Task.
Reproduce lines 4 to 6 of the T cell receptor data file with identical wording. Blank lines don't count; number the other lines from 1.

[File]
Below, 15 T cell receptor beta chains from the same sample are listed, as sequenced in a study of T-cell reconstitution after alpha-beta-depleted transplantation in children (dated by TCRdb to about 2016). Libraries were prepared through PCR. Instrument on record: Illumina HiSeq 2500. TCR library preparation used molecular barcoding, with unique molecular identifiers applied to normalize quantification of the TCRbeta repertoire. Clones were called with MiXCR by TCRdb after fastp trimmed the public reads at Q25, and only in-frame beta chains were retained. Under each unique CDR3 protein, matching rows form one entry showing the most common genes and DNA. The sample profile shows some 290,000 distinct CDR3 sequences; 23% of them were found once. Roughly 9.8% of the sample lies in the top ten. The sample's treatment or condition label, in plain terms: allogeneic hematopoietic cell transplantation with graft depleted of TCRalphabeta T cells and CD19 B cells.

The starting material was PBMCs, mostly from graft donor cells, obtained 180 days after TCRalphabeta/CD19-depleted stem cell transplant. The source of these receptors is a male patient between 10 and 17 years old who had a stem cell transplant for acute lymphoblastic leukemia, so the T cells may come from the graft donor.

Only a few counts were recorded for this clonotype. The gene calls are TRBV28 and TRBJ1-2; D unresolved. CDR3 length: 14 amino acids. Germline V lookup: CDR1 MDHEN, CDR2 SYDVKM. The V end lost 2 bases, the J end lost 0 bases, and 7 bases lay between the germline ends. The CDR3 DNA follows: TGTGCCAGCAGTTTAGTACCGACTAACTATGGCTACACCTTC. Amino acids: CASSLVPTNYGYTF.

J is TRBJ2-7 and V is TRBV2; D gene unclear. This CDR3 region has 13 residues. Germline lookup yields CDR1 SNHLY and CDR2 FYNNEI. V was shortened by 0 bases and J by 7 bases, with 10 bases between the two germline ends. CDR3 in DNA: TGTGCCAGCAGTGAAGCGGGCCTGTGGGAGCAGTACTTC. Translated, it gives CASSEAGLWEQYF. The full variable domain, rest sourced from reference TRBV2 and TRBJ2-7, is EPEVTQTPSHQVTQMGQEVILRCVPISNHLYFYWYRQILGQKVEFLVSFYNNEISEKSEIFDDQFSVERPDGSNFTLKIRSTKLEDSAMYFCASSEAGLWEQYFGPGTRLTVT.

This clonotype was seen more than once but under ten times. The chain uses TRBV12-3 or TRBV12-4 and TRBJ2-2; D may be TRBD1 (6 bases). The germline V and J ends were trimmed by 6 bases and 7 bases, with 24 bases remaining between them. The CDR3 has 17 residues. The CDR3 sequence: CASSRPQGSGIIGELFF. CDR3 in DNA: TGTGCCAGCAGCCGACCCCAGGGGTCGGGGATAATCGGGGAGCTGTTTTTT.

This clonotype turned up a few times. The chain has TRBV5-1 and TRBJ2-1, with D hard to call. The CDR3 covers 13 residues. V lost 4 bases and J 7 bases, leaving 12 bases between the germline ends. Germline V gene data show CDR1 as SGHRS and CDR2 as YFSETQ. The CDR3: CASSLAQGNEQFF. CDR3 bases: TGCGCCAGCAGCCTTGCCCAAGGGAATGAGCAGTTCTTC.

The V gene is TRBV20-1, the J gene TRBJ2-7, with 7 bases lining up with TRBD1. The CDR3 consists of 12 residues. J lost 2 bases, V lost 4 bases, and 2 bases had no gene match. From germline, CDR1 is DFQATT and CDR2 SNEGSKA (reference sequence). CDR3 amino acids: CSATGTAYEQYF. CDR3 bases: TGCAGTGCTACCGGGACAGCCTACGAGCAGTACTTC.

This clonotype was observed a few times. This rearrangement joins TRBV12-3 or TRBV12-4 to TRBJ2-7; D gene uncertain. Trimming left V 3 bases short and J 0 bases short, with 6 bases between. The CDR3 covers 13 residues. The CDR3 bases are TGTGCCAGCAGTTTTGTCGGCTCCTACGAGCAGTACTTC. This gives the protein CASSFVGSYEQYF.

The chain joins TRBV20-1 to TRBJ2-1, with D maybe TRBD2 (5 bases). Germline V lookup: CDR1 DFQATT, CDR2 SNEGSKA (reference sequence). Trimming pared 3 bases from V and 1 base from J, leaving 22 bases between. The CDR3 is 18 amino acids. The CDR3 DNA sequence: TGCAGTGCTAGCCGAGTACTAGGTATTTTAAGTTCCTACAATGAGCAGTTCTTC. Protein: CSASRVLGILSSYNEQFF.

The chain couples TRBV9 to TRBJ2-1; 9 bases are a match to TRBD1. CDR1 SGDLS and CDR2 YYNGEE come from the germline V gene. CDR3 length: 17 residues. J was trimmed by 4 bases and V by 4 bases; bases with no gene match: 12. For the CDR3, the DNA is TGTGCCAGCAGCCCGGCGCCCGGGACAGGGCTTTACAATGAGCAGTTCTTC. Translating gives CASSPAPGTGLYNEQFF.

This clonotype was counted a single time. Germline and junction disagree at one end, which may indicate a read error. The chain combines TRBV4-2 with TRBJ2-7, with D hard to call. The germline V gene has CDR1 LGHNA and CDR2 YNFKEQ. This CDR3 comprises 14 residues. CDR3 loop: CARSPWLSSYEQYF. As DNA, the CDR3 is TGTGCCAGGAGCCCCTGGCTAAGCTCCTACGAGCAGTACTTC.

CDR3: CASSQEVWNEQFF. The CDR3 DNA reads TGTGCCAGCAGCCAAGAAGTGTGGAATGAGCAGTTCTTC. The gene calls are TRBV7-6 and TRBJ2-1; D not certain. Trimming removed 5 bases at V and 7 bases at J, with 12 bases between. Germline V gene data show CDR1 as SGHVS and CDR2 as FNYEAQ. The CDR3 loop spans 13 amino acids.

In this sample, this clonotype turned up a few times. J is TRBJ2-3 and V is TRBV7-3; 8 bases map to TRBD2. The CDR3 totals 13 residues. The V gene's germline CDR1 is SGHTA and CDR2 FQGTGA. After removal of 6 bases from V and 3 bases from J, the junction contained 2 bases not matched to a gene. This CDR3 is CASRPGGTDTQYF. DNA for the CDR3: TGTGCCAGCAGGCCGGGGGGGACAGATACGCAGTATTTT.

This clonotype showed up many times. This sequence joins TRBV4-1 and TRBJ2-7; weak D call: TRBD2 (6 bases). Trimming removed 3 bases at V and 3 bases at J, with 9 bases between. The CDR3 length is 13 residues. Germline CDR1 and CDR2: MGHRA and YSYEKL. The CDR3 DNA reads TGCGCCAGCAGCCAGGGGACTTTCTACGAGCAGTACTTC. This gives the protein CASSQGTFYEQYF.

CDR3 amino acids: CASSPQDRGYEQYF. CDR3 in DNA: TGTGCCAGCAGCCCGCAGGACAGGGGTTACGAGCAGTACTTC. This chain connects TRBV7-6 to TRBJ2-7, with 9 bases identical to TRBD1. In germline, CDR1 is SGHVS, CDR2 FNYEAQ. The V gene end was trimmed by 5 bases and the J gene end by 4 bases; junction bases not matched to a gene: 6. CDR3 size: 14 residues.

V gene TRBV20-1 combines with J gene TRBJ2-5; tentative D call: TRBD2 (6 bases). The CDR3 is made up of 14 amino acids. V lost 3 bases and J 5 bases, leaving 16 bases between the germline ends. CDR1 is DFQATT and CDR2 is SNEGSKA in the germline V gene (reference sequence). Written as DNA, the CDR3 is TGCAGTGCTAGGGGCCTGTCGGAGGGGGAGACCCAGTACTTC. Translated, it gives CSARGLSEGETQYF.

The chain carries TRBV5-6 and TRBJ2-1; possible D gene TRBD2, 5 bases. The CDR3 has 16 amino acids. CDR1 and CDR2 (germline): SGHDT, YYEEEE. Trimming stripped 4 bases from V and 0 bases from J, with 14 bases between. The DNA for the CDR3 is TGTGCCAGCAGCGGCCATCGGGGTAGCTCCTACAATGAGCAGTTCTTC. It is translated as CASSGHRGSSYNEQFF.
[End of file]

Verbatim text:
J is TRBJ2-7 and V is TRBV2; D gene unclear. This CDR3 region has 13 residues. Germline lookup yields CDR1 SNHLY and CDR2 FYNNEI. V was shortened by 0 bases and J by 7 bases, with 10 bases between the two germline ends. CDR3 in DNA: TGTGCCAGCAGTGAAGCGGGCCTGTGGGAGCAGTACTTC. Translated, it gives CASSEAGLWEQYF. The full variable domain, rest sourced from reference TRBV2 and TRBJ2-7, is EPEVTQTPSHQVTQMGQEVILRCVPISNHLYFYWYRQILGQKVEFLVSFYNNEISEKSEIFDDQFSVERPDGSNFTLKIRSTKLEDSAMYFCASSEAGLWEQYFGPGTRLTVT.

This clonotype was seen more than once but under ten times. The chain uses TRBV12-3 or TRBV12-4 and TRBJ2-2; D may be TRBD1 (6 bases). The germline V and J ends were trimmed by 6 bases and 7 bases, with 24 bases remaining between them. The CDR3 has 17 residues. The CDR3 sequence: CASSRPQGSGIIGELFF. CDR3 in DNA: TGTGCCAGCAGCCGACCCCAGGGGTCGGGGATAATCGGGGAGCTGTTTTTT.

This clonotype turned up a few times. The chain has TRBV5-1 and TRBJ2-1, with D hard to call. The CDR3 covers 13 residues. V lost 4 bases and J 7 bases, leaving 12 bases between the germline ends. Germline V gene data show CDR1 as SGHRS and CDR2 as YFSETQ. The CDR3: CASSLAQGNEQFF. CDR3 bases: TGCGCCAGCAGCCTTGCCCAAGGGAATGAGCAGTTCTTC.